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Danny Danon, elected on Monday as head of Likud's central committee, is one of the Israeli ruling party's most outspoken opponents of a Palestinian state and a champion of the settlement movement.
His victory gave the deputy defence minister control of the 3,600-member main institution of Benjamin Netanyahu's ruling rightwing party, propelling him into a vantage point to take over Likud after the premier.
Born in the central Israeli city of Ramat Gan in 1971, Danon was active in Betar, the international Zionist youth movement whose principles are at the foundation of Likud.
A reserve officer in the Israeli army, he entered the political arena at a young age after two years in Miami as an emissary of the Jewish Agency, working with the local Jewish community and encouraging emigration to Israel.
In 1996 he started off as a parliamentary assistant to Uzi Landau, who at the time was in Likud, and served as head of Betar's World Leadership, a key position that enabled Danon to make himself known in Likud circles and helped him win a seat in the Knesset in 2009.
Danon had earlier faced off against Netanyahu in the 2007 vote over the Likud helm, and has since positioned himself as a symbol of the internal opposition to the prime minister and Likud leader.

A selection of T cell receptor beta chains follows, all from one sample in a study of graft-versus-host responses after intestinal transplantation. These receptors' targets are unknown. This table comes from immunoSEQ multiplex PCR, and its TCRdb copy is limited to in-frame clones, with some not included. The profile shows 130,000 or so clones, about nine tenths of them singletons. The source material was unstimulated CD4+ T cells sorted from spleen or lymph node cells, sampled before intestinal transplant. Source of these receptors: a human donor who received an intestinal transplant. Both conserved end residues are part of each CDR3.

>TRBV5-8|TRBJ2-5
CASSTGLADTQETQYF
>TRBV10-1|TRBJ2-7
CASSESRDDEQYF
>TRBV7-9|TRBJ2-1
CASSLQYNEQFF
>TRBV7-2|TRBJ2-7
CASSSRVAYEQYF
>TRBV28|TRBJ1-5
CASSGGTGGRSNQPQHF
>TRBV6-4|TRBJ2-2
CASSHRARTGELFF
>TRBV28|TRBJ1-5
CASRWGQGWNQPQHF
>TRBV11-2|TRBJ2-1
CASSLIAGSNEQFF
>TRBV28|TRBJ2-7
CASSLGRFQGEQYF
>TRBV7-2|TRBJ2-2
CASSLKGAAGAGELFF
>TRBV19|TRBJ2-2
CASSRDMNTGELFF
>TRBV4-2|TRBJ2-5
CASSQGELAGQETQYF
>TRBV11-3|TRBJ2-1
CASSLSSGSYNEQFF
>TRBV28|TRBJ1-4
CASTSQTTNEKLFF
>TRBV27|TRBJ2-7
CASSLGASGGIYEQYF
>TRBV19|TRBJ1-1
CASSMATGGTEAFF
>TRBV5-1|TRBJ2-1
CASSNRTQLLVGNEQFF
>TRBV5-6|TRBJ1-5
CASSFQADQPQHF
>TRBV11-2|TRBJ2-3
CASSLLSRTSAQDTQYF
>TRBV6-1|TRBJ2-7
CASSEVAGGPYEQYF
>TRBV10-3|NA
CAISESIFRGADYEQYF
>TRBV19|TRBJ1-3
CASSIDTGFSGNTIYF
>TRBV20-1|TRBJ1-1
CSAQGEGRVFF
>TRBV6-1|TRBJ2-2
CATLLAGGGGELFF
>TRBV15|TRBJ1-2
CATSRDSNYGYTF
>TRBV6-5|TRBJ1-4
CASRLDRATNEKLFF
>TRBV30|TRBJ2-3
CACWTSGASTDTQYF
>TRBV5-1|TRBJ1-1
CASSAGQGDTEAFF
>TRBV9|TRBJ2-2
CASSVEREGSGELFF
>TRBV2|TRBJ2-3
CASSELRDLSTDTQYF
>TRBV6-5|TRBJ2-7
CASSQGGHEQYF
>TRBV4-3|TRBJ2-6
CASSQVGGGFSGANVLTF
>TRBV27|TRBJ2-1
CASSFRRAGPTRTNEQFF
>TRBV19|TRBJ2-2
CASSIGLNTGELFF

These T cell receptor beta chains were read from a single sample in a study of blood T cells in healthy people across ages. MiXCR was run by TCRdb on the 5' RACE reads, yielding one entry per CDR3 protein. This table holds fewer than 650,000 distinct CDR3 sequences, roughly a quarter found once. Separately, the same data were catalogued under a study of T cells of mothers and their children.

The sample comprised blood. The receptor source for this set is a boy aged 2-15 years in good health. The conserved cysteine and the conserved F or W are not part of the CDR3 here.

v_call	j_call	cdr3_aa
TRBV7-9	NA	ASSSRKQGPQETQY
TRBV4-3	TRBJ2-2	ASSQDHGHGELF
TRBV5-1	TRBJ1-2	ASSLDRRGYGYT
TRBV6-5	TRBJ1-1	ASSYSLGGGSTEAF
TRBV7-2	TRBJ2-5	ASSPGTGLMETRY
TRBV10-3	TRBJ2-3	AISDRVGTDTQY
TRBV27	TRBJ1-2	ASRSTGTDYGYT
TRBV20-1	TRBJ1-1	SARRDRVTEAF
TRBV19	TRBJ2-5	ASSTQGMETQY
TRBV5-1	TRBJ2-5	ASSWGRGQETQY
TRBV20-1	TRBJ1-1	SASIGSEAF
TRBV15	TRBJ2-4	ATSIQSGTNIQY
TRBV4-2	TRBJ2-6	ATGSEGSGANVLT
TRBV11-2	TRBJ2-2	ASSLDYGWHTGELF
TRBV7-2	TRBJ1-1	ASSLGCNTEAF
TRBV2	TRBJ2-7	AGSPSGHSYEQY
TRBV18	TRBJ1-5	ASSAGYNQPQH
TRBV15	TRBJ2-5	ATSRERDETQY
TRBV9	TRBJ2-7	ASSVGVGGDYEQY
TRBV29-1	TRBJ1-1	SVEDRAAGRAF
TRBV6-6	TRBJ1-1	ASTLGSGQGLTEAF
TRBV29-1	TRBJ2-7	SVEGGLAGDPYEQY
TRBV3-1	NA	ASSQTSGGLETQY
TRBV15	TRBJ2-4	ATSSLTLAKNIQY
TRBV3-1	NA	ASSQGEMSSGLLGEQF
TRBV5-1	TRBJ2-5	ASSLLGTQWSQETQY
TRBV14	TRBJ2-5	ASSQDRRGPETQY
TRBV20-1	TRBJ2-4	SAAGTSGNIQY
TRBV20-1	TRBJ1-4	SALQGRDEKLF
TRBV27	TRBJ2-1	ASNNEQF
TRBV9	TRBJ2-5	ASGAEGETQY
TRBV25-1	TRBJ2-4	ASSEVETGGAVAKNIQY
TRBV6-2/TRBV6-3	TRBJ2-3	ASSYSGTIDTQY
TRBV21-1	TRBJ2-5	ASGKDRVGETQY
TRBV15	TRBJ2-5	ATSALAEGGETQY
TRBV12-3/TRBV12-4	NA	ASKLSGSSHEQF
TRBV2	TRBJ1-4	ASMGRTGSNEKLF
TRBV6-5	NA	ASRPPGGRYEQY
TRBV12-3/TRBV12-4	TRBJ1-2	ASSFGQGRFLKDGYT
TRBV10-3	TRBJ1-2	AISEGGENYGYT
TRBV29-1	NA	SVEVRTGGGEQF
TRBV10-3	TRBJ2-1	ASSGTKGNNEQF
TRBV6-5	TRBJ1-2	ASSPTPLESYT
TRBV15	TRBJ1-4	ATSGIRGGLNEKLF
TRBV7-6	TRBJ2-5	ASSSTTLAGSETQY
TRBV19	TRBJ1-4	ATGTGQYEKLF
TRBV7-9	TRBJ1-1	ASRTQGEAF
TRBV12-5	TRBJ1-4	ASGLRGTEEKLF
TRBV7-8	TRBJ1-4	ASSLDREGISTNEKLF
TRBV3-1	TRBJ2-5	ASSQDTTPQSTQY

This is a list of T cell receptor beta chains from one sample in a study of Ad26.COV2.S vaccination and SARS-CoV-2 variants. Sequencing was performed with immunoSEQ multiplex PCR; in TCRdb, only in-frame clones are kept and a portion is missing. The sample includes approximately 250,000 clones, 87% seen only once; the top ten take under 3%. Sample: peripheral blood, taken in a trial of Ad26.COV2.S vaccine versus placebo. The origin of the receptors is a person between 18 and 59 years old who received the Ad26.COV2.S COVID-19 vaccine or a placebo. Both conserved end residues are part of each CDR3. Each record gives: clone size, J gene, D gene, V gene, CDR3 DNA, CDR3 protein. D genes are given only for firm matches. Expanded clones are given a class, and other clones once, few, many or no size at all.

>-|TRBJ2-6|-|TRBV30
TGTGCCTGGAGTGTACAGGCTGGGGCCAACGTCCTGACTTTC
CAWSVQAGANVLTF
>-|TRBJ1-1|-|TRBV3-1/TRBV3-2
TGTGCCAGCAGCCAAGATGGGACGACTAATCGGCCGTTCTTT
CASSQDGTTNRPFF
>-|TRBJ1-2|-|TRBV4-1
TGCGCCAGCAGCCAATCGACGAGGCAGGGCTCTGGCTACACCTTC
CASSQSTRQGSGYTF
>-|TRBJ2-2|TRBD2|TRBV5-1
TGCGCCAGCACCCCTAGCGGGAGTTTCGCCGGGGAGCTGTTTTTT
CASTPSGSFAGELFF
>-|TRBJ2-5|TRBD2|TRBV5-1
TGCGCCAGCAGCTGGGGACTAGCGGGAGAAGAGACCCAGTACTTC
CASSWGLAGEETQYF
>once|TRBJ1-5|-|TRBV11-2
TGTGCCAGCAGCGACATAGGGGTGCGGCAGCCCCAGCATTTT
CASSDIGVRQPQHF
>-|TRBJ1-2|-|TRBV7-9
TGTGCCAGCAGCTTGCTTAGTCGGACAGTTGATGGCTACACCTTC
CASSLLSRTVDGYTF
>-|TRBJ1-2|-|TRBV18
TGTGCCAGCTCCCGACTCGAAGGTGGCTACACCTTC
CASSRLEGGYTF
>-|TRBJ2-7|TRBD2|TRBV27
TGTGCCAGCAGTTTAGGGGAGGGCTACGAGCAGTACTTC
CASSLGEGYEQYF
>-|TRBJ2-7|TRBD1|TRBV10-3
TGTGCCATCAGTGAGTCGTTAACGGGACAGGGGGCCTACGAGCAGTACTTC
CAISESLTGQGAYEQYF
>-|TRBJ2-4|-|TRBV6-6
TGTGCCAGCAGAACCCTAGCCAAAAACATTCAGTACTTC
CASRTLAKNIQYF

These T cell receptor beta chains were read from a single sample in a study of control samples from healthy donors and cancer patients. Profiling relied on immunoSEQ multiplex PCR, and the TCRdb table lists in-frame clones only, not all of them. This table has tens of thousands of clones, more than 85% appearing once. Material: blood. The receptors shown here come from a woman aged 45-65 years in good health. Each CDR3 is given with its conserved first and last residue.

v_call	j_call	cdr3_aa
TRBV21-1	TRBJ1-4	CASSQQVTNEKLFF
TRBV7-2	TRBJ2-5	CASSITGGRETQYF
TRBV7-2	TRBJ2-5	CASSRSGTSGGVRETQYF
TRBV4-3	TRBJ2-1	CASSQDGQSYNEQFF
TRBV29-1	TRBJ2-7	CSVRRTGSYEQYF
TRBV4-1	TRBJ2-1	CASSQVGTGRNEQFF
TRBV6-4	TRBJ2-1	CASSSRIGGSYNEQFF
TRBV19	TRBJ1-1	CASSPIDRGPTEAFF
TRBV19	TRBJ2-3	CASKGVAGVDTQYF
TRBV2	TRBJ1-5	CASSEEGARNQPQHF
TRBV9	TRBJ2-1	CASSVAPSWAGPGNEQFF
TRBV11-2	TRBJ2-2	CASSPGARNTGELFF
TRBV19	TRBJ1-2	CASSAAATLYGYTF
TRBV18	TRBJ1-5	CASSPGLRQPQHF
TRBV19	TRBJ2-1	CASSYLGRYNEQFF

After serving as head of the parliamentary committee for immigration, absorption and diaspora affairs in the years 2009-2012, Danon took fifth place in the Likud primaries and was named deputy defence minister in the new government formed by Netanyahu at the beginning of 2013.
Conservative and close to the settler lobby, Danon claims to be the true voice of Likud voters who are disappointed by the direction Netanyahu has taken, particularly on the Palestinian issue.
Author of the English-language book "Israel: The Will to Prevail," in which he proposes an alternative to the two-state solution, Danon is opposed to making any territorial concessions in the West Bank.
Countering Netanyahu's remarks in support of a Palestinian state, Danon said recently in an interview that there was currently "no majority for a two-state solution" within the Likud.
"Today we're not fighting it (Netanyahu's declared goal of a Palestinian state), but if there will be a move to promote a two-state solution, you will see forces blocking it within the party and the government," Danon told The Times of Israel news website.
Danon is a regular fixture in the media, often appearing on television to speak about a wide range of issues including US-Israeli relations, on which he is a self-proclaimed expert.
He has openly stated his opposition to US President Barack Obama, saying that he has "not been a friend of Israel".
Unlike other party members, Danon does not hesitate to criticise Netanyahu, whom he accuses of speaking in favour of renewing negotiations with the Palestinians.
The well-groomed and ambitious father-of-three has emerged in recent years as one of the Likud's key figures.